Robert Stein 1924-2014

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Friday, November 30, 2007

America's Drinking Problem

Residents of a county that calls itself the American Riviera will start drinking sewage today. Recycled, refined and filtered through aquifers, but still...

The Orange County Water District in southern California will turn on the world’s largest plant devoted to purifying sewer water. The process, called by proponents “indirect potable water reuse” and “toilet to tap” by the dubious, will be getting close scrutiny from authorities elsewhere.

Water shortages have been making news this year, not only in California, but Florida, Georgia and across the country. The federal government projects that at least 36 states will face shortfalls within five years from a combination of rising temperatures, drought, population growth, urban sprawl and waste.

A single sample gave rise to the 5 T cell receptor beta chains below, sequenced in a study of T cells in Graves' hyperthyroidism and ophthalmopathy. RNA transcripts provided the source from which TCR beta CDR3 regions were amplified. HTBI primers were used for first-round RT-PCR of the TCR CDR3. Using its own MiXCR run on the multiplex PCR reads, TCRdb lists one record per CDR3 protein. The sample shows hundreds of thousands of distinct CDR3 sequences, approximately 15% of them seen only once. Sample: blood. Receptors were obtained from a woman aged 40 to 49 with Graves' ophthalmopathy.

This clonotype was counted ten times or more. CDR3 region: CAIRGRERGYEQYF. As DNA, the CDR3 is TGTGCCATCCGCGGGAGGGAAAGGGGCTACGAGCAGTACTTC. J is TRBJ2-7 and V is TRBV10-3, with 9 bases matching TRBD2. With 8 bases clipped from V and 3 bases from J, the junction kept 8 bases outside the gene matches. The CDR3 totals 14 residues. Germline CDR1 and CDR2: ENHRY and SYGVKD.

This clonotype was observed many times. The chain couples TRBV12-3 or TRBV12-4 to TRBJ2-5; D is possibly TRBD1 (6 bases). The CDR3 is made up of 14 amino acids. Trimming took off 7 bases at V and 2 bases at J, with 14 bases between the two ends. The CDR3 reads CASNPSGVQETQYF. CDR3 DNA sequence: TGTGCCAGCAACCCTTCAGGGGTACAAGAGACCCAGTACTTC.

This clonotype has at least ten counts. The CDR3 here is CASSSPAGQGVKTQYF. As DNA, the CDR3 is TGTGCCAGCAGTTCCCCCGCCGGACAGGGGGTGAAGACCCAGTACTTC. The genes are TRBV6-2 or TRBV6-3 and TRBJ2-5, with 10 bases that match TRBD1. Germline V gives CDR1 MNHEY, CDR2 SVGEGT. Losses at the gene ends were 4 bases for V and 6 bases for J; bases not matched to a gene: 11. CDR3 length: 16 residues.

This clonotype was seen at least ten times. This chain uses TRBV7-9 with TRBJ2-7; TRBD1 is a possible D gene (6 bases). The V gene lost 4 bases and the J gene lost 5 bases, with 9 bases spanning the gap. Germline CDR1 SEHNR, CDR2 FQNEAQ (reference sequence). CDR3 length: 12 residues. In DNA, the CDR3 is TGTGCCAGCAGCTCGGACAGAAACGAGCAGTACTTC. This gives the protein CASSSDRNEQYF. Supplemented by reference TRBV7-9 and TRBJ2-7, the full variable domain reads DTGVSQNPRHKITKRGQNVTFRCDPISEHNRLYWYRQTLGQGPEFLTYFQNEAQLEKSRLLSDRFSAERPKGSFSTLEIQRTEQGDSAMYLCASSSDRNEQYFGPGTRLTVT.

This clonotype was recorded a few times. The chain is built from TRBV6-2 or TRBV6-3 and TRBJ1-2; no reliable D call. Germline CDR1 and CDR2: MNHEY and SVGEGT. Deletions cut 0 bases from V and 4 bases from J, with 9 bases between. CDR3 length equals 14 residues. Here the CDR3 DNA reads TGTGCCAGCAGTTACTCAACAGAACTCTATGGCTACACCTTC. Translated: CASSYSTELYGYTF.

The problem is universal. A UN report has predicted that more than half of humanity will be living with water shortages, depleted fisheries and polluted coastlines within 50 years.

New technology may ease the problem, but awareness and conservation will be required, even more so than with global warming, where changes in public behavior can do only so much to help. (For a start, we could re-think excessive lawn-watering, car-washing, etc. with tap water that might be used for drinking rather than environmentally damaging bottled water.)

"The need to reduce water waste and inefficiency is greater now than ever before," says Benjamin Grumbles of the Environmental Protection Agency. "Water efficiency is the wave of the future."

We had better all drink to that.

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